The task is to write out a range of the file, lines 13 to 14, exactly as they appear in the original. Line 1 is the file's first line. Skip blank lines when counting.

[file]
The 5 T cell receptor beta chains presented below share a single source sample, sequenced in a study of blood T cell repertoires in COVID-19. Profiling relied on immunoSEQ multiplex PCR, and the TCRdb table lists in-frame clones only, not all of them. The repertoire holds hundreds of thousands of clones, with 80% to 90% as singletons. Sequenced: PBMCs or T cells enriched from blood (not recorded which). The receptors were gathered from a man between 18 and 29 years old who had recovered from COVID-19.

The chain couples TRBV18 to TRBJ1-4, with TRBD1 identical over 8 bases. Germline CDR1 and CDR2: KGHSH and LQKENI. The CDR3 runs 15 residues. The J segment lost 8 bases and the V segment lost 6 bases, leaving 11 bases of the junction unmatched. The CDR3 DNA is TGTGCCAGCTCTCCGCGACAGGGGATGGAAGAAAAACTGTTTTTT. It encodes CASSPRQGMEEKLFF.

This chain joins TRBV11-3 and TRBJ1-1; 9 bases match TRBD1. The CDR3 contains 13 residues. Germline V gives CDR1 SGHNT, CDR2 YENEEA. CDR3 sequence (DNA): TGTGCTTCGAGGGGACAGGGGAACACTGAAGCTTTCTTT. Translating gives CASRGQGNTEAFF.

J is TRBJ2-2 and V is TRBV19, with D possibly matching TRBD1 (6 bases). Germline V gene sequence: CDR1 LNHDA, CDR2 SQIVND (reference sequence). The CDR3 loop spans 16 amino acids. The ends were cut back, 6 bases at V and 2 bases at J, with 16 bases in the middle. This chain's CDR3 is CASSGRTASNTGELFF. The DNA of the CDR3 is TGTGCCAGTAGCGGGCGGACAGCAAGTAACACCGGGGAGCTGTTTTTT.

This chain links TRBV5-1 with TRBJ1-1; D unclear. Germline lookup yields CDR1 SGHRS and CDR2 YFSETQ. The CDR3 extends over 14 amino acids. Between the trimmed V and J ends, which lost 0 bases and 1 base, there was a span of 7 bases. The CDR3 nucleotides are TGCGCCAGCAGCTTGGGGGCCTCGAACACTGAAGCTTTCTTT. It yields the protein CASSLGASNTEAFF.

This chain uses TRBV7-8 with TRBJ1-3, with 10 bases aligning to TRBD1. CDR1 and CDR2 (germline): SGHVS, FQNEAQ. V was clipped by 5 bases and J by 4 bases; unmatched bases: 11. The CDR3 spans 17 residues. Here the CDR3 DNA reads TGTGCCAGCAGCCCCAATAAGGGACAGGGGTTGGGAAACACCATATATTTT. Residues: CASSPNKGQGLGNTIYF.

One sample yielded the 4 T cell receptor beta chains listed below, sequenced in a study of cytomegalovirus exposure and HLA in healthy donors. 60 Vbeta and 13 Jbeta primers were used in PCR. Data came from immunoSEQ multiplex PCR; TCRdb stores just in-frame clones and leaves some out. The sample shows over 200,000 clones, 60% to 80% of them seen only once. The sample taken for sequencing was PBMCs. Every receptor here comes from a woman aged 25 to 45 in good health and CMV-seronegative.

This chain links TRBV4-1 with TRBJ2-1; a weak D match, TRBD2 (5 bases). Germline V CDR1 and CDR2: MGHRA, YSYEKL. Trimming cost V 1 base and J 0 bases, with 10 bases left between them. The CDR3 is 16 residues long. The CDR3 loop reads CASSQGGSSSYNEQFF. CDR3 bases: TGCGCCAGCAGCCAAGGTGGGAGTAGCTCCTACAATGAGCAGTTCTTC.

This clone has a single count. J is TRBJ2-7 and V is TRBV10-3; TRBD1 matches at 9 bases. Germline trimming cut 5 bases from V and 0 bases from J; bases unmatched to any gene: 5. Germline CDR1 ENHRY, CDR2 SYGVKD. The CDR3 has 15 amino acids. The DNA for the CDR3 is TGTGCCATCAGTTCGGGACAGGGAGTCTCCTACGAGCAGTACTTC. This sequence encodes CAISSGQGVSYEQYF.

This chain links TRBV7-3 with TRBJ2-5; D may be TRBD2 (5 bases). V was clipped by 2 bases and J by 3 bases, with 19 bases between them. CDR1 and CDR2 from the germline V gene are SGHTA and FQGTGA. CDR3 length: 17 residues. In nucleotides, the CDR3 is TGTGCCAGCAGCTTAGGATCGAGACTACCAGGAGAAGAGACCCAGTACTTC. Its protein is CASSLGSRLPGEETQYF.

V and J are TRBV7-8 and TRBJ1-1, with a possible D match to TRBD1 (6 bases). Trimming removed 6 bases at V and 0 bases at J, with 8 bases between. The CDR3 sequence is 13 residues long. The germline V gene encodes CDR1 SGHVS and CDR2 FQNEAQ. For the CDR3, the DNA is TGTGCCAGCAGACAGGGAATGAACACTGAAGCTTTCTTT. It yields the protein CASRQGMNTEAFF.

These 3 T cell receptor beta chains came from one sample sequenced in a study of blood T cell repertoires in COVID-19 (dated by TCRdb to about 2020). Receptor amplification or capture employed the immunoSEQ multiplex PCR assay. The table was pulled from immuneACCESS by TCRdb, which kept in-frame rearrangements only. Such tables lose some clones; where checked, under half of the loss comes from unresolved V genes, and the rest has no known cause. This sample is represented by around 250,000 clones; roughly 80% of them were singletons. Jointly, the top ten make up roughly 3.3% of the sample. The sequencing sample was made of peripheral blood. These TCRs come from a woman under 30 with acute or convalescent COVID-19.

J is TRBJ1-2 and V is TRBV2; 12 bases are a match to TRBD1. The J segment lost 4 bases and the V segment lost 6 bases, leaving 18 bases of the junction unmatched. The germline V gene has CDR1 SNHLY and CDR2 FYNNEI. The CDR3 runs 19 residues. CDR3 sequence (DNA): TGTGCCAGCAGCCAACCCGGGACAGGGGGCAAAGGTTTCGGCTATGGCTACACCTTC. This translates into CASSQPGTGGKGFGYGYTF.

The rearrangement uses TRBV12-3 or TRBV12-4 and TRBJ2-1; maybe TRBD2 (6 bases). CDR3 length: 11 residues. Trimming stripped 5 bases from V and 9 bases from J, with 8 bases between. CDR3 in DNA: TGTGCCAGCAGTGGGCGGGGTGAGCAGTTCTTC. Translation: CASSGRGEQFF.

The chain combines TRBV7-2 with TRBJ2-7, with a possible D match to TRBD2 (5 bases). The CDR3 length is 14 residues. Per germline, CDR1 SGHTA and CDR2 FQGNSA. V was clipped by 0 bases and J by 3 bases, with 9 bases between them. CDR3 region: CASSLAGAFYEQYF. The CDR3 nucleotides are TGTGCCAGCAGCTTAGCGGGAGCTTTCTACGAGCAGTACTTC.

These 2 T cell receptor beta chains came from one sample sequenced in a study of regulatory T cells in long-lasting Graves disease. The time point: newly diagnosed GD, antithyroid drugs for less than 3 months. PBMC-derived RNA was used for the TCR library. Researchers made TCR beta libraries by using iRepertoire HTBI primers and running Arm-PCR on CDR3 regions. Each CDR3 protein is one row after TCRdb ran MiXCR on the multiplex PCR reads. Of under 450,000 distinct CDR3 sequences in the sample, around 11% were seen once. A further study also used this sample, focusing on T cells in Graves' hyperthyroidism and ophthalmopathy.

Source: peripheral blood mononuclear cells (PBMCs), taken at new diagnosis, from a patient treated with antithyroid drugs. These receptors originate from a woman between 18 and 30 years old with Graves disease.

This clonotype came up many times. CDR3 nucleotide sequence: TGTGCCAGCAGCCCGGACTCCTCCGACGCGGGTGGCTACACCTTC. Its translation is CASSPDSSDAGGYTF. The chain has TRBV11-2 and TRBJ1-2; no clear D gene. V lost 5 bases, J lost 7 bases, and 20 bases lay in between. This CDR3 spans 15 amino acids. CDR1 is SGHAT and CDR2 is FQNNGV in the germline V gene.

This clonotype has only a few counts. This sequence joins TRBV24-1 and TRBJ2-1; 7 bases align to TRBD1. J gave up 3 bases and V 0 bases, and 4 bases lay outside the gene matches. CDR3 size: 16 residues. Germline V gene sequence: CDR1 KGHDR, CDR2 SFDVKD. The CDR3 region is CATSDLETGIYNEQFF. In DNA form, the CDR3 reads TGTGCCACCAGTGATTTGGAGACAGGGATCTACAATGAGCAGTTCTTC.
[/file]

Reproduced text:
J is TRBJ1-2 and V is TRBV2; 12 bases are a match to TRBD1. The J segment lost 4 bases and the V segment lost 6 bases, leaving 18 bases of the junction unmatched. The germline V gene has CDR1 SNHLY and CDR2 FYNNEI. The CDR3 runs 19 residues. CDR3 sequence (DNA): TGTGCCAGCAGCCAACCCGGGACAGGGGGCAAAGGTTTCGGCTATGGCTACACCTTC. This translates into CASSQPGTGGKGFGYGYTF.

The rearrangement uses TRBV12-3 or TRBV12-4 and TRBJ2-1; maybe TRBD2 (6 bases). CDR3 length: 11 residues. Trimming stripped 5 bases from V and 9 bases from J, with 8 bases between. CDR3 in DNA: TGTGCCAGCAGTGGGCGGGGTGAGCAGTTCTTC. Translation: CASSGRGEQFF.